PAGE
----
Presa internationala, despre Simona Halep:"E formidabila! Bravo!" 
Simona Halep a captat atenția presei internaționale datorită rezultatelor pe care le-a avut īn această vară.

Jurnaliști din īntreaga lume nu mai contenesc cu laude la adresa romāncei, pe care o consideră capabilă să ajungă īntr-un loc fruntaș din ierarhia WTA pană la finalul acestui an.
"29 de victorii, cinci īnfrāngeri. Simona Halep este incontestabil formidabilă. Ca procentaj de victorii īn 2013, Halep este a șasea, īnsă īntr-un clasament din care se regăsesc doar jucătoare care au evoluat īn cel puțin 20 de meciuri este a patra!Bravo!", au comentat francezii de la We Love Tennis.

Īn opinia italienilor de la Ubitennis, Simona Halep este "regima verii". Jurnaliștii din Peninsulă au facut o analiză asupra parcursului pe care romānca īl poate avea și au ajuns la concluzia ca "are tot viitorul in față".

Prin evoluțiile bune, Simona Halep a reușit să inducă teama īn randul jurnaliștilor britanici. Cum romānca o va īntālni in primul tur de la US Open pe Heather Watson, The Guardian apreciază că britanica va avea o "provocare dificilă".
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Fred Perry 
Fred Perry was a tennis legend who became better known as a brand of shirt.

Late in his life, after the close of an all-four Grand Slam-winning tennis career that remains unmatched in the British game, Fred Perry conceded that he was far known for his shirts than anything else. Which in a way is a shame: because as well as his pulsating play, Perry's off-court manoeuvres were impressive too. He was a dashing, busy bachelor, who during the 1930's was breathlessly linked with a cast of leading ladies that included Marlene Dietrich. He was the victim of snobby discrimination by the All England Tennis Club at Wimbledon, and eventually moved to the US, in whose Air Force he served during the Second World War. And, of course, he was a sporting virtuoso, champion of not only lawn tennis but of table tennis too.

And yet, as he said, he eventually became best known for his eponymous brand of laurel-wreath polo shirts.

Fred Perry teams up with Dover Street Market

According to Perry's biographer Jon Henderson, Perry's metamorphosis from man to brand started entirely by accident, in the canteen at Wimbledon. Here he bumped into Tibby Wegner, a retired Austrian football player and entrepreneur who was visiting to show the 1948 Wimbledon champion, Bobby Falkenburg, a functional garment he had invented called the sweatband. Perry and Wegner got talking - "I told him I was generally regarded as the best dressed player of my time", Perry later recounted - and eventually went into business together producing first these sweatbands, and later the tennis shirt. These were a brazen rip-off of the smart, pique, collared shirts already produced by the French player Rene Lacoste - Wegner bought some of Lacoste shirts in Lillywhite's before commissioning a factory in Leicester to produce versions labelled Fred Perry. And the laurel wreath logo was an adaptation of the wreath design then used by the All England Club on the purple silk ribbons that were awarded to Wimbledon champions. Perry had originally lobbied hard for that logo - his equivalent of Lacoste's crocodile - to be a pipe; for not only was he an enthusiastic pipe-man, but he once wrote a column pointing out that all the best players smoked. Only Wegner's insistence that women wouldn't like it prevented that potentially calamitous logo line-call going unchallenged. The first Fred Perry shirts were produced in 1952, and Perry had no trouble persuading the professionals at that year's Wimbledon to wear them - and Lillywhites and Harrods snapped them up too. Not long afterwards Wegner dyed some of the shirts in different colours for his golfing friends.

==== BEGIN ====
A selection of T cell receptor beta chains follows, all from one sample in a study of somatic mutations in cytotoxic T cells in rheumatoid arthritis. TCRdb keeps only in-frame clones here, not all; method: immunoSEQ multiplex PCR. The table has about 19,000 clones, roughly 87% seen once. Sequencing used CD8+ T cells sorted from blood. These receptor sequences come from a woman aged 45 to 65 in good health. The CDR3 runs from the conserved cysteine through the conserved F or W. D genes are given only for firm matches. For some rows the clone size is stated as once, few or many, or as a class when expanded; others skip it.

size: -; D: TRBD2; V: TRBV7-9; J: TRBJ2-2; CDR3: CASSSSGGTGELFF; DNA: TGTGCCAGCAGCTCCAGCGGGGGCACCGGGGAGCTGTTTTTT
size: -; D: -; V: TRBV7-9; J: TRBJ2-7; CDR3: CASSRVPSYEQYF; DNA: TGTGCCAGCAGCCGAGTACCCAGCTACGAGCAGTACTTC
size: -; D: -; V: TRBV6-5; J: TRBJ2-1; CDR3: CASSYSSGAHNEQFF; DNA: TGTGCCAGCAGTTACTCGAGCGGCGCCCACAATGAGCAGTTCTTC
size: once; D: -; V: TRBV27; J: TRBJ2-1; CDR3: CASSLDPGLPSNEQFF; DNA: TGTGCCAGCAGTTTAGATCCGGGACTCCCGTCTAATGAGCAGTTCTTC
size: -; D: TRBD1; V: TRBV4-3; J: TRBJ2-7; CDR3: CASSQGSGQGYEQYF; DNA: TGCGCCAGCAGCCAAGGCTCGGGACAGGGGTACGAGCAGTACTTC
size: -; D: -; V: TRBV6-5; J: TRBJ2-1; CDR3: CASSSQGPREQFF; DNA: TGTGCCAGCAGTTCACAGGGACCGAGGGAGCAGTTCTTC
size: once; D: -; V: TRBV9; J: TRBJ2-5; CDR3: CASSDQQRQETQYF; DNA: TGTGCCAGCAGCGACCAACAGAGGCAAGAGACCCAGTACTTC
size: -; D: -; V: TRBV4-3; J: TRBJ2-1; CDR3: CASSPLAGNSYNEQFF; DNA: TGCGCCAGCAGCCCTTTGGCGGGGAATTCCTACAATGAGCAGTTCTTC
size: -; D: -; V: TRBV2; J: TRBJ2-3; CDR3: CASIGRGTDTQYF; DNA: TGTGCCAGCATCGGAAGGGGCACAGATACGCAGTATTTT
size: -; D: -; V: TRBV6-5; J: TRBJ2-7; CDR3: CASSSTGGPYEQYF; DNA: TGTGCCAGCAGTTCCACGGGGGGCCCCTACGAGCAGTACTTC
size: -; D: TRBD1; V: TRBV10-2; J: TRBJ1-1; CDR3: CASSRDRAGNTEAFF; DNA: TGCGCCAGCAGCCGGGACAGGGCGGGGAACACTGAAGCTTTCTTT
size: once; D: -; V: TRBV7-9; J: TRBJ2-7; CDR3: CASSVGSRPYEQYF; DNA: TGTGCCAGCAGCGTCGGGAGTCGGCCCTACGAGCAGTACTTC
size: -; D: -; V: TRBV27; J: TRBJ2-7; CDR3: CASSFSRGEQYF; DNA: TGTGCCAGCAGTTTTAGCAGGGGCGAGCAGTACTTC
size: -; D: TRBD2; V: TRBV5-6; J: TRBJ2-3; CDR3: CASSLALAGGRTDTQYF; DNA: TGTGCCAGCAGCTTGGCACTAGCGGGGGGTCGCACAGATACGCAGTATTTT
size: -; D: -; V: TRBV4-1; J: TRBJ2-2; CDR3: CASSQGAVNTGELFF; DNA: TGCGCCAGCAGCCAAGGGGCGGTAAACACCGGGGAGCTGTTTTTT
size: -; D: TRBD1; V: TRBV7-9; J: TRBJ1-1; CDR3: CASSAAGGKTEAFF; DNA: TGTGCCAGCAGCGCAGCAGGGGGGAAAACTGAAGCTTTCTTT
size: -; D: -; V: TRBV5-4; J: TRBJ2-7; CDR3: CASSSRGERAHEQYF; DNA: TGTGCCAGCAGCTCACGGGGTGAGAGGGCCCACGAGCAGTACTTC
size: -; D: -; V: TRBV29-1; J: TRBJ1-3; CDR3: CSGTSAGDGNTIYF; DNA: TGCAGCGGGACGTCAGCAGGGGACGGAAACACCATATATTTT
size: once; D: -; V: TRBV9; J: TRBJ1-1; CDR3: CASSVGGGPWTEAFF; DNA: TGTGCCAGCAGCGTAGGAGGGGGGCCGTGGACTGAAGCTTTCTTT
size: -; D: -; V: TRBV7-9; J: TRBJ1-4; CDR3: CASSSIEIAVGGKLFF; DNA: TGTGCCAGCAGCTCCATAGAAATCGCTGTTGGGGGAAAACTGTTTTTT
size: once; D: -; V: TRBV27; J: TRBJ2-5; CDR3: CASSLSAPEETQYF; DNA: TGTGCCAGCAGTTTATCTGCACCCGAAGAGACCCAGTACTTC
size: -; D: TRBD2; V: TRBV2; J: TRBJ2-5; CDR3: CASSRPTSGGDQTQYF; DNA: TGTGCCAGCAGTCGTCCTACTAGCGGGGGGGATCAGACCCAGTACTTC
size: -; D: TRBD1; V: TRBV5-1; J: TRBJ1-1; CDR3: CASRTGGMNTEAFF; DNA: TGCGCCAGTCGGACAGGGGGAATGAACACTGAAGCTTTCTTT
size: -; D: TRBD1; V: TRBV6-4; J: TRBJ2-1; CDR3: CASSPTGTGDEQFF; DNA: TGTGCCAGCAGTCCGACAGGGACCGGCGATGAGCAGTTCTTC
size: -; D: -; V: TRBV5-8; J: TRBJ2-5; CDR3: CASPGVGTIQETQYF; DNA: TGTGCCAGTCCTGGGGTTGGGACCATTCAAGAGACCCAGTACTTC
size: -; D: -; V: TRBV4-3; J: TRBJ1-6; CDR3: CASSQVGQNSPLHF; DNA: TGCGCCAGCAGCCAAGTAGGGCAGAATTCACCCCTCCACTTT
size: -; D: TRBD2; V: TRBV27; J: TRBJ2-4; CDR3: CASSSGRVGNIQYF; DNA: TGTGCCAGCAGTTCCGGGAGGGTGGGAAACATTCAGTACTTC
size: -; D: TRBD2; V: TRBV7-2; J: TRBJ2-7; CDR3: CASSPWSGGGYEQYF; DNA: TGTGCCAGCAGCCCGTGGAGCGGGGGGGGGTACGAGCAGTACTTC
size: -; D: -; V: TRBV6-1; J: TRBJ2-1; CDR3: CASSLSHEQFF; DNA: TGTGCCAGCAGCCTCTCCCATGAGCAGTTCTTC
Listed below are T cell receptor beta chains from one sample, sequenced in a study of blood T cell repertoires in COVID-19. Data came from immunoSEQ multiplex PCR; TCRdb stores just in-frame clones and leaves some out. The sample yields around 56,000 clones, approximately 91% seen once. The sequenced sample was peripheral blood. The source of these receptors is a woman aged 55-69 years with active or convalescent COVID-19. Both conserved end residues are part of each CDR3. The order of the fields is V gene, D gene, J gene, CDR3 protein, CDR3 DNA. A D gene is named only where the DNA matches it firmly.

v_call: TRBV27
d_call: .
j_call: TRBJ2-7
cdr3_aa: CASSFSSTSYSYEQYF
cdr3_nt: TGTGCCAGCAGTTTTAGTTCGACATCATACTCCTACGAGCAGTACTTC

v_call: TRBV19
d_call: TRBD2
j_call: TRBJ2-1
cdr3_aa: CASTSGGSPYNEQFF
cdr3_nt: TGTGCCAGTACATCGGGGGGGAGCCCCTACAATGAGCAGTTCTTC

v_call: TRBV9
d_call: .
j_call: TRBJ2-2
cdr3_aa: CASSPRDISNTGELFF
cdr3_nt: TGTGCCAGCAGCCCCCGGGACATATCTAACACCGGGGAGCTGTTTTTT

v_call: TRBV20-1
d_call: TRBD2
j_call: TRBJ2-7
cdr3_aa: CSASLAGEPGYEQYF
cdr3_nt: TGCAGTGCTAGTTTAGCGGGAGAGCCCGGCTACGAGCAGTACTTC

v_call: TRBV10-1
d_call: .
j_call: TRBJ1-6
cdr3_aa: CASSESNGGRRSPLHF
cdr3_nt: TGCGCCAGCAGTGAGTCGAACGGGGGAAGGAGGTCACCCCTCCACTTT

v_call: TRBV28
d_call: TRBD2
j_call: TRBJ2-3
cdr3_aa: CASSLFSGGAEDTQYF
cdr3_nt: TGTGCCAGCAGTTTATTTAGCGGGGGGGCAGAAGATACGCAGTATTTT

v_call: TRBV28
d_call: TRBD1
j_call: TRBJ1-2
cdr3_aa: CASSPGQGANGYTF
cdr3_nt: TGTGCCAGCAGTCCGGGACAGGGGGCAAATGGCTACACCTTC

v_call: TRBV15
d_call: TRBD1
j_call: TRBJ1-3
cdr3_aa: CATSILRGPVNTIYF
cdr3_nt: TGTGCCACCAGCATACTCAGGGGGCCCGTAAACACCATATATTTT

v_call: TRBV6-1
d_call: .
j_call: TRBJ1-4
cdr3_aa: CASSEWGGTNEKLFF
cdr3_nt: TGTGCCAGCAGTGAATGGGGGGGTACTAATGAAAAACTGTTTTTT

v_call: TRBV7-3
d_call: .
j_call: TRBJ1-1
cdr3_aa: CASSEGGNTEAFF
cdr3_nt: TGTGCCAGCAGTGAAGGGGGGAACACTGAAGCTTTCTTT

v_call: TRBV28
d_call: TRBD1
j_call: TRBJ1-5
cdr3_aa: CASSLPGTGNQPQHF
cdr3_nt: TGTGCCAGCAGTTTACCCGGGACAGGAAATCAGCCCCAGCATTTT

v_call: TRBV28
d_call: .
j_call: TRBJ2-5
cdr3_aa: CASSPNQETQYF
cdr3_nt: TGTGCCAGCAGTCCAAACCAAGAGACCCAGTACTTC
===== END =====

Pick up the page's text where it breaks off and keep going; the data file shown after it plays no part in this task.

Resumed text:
Unfortunately for the partners, they sold the company to Mackintosh in 1964 after Wegner fell ill - Perry was no businessman. Wegner later recovered, and rued the sale. Perry was contracted to the brand as an ambassador, but for nothing like the sums he would have received had he remained co-owner of his brand. Because those shirts, as dyed by Wegner, became enormously popular; amongst mods, golfers, skinheads and beyond.